This article guides you through the vital process of setting up TLSv1.2 on CentOS, a critical step in fortifying the security of your server communications. As an integral component of secure data transmission, Transport Layer Security (TLS) ensures data confidentiality and integrity. Whether you’re a system administrator or a user keen on enhancing your CentOS server’s security, this concise yet comprehensive guide equips you with the knowledge and steps necessary to implement TLSv1.2 effectively, elevating the safeguarding of your data against potential threats.

TLSv1.2 should be available on CentOS 6.5. You can test if your website supports TLSv1.2 by running the following command from your local machine:

openssl s_client -connect -tls1_2

You should see something like:

SSL-Session:    Protocol  : TLSv1.2    Cipher    : AES256-SHA256

More important than the operating system, however, is the version of OpenSSL you are using. You will just want to make sure you are using OpenSSL 1.0.1 or later. OpenSSL 0.9.8 does not support TLS 1.2. You can confirm this at the OpenSSL changelog. To check which version of OpenSSL you are running, you can run the following commands:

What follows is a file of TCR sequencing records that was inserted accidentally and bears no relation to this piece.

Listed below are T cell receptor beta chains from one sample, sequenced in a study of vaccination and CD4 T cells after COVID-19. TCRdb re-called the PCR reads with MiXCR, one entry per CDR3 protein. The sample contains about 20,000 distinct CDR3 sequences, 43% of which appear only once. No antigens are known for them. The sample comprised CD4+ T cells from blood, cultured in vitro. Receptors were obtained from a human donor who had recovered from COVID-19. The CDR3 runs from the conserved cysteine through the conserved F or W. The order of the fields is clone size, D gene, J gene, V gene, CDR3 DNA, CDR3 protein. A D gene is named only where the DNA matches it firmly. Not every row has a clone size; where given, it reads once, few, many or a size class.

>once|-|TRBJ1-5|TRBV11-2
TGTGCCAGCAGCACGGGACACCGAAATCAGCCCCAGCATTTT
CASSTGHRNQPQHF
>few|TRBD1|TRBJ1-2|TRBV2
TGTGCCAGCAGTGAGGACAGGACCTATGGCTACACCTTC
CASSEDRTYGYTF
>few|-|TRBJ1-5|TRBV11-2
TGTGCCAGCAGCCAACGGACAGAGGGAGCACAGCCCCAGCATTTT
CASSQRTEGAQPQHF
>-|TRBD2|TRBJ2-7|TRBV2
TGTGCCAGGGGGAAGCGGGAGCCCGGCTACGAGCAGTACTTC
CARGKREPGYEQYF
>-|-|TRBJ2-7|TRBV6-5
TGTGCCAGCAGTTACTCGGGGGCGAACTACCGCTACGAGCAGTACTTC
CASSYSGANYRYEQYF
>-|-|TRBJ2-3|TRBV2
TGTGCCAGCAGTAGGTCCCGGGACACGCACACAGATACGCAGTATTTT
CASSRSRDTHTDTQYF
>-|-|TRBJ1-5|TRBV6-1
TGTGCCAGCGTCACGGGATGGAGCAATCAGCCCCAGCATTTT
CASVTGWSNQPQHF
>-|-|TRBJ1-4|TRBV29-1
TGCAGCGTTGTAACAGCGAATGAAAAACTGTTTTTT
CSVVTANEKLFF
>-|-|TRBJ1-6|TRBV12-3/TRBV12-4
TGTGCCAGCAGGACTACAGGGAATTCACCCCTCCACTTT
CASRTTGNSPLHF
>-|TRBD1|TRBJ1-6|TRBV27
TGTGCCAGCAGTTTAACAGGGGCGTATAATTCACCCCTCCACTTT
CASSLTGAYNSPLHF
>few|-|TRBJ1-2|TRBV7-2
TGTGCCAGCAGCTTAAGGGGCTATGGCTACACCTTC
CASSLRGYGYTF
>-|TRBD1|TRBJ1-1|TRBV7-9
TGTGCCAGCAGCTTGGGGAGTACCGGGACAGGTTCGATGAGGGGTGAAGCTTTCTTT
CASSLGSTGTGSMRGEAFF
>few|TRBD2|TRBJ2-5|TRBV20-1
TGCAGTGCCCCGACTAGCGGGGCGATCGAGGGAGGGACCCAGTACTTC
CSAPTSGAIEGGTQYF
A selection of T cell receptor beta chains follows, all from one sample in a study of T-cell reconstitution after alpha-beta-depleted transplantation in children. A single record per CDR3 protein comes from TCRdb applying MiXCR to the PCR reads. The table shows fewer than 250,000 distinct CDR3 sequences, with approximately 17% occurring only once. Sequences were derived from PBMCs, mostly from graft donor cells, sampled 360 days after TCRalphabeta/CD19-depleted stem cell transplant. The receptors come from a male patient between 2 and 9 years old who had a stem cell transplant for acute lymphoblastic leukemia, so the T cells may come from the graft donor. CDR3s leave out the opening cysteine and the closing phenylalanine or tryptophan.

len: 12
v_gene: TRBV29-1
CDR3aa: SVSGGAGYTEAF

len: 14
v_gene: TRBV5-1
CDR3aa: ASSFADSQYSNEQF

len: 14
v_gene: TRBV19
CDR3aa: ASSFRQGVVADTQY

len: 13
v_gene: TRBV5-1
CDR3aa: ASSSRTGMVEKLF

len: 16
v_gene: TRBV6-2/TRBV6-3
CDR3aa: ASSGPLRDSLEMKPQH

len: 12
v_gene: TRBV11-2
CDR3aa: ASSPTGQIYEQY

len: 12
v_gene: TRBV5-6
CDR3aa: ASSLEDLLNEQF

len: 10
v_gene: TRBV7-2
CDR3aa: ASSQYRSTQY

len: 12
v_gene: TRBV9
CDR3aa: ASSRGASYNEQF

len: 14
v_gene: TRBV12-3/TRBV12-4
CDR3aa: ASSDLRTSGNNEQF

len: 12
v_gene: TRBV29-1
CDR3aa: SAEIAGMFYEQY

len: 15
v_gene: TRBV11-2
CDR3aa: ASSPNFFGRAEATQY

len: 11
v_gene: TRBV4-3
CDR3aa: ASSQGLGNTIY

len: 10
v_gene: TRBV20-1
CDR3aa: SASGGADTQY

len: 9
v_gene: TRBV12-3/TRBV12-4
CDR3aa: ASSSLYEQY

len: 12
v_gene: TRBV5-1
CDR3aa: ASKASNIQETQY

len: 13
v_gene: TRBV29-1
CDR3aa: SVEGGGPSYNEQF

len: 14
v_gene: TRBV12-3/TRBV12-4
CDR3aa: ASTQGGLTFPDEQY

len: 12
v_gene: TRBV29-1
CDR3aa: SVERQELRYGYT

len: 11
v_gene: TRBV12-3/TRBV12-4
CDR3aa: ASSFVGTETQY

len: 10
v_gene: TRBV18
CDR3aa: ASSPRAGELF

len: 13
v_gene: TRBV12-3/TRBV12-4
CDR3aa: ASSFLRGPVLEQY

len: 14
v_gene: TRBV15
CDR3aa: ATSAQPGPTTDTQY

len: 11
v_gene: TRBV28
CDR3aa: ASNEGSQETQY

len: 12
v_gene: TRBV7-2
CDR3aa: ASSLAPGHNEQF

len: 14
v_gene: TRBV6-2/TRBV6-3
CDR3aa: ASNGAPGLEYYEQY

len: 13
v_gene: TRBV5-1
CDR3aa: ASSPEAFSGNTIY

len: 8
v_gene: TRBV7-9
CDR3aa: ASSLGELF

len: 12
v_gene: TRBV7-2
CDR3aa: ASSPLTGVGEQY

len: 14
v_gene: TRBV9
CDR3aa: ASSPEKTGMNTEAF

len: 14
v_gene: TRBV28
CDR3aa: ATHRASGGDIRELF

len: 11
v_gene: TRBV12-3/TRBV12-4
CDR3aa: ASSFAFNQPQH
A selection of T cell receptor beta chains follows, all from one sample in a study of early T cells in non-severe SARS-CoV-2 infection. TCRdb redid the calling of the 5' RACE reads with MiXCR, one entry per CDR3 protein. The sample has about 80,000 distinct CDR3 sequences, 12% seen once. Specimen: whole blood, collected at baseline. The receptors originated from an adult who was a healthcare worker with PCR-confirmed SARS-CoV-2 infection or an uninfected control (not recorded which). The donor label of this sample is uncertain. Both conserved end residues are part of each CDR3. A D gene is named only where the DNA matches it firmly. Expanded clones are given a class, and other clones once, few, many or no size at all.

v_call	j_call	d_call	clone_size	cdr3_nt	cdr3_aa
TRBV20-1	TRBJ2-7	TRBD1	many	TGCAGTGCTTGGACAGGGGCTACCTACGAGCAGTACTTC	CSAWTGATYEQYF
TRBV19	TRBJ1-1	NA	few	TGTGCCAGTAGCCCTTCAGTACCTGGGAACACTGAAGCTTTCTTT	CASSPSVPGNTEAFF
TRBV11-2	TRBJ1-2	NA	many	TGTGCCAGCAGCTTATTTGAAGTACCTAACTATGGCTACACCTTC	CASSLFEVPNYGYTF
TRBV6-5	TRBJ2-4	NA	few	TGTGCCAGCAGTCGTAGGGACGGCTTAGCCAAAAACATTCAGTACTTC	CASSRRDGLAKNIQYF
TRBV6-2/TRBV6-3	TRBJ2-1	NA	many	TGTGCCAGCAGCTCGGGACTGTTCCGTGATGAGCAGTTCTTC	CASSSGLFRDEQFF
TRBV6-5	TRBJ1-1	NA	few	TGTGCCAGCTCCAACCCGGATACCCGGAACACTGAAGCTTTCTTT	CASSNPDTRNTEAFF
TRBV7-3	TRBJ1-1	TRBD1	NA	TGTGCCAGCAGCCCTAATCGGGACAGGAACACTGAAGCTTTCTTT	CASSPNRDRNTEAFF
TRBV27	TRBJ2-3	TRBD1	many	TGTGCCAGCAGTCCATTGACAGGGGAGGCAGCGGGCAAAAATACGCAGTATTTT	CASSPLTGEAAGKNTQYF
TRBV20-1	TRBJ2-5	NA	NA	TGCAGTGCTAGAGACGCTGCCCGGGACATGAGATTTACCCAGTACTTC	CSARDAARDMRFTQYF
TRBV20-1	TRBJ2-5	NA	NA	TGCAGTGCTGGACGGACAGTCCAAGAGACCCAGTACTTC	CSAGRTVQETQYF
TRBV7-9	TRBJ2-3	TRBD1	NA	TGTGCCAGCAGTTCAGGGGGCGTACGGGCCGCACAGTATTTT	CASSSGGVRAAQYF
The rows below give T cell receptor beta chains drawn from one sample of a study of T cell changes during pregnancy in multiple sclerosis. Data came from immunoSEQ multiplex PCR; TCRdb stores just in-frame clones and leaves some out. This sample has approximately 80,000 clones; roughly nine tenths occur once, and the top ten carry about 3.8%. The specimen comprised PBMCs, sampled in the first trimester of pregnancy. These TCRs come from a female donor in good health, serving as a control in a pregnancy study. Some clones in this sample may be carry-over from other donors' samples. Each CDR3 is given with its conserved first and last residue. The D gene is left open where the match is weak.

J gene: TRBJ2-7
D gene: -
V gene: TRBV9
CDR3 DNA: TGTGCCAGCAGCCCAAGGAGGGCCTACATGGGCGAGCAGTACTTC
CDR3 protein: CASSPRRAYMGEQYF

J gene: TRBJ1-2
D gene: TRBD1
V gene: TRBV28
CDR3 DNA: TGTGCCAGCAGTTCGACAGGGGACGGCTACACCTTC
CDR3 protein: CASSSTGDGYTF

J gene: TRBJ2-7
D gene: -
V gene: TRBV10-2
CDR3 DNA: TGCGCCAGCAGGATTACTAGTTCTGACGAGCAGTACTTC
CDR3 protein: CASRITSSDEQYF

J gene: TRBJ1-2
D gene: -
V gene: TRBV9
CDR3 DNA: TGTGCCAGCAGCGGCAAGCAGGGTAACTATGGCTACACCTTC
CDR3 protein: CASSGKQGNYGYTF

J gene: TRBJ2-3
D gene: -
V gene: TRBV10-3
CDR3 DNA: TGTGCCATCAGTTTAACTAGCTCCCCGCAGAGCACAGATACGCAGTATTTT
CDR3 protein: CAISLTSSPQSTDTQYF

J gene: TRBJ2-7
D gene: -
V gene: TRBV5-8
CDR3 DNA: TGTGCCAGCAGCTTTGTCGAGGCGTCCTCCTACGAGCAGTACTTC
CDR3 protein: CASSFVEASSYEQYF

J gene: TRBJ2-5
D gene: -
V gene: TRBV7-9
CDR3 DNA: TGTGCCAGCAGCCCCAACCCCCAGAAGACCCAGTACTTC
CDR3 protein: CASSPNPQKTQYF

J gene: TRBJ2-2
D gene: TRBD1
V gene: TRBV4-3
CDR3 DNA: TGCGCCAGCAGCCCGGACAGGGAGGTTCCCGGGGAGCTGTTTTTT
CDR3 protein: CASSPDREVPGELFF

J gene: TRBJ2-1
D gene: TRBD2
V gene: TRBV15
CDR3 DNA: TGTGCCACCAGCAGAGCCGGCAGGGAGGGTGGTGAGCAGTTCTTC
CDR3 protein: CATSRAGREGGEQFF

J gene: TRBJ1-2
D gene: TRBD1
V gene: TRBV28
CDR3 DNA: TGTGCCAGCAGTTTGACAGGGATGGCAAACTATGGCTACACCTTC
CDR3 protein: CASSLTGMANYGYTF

openssl version yum info openssl

To download, compile, and install the latest version of OpenSSL, you can run the following commands:

#Downloads the latest version
cd /usr/src wget tar -zxf openssl-1.0.2-latest.tar.gz 
#Manually compiles OpenSSL and upgrades OpenSSL
cd openssl-1.0.2a ./config make make test
make install 
#If you are still seeing the old version still displayed, make a copy of the Open SSL bin file
mv /usr/bin/openssl /root/ ln -s /usr/local/ssl/bin/openssl /usr/bin/openssl

From there you can run the openssl version command again to verify it has installed/updated properly. Hope this helps point you in the right direction!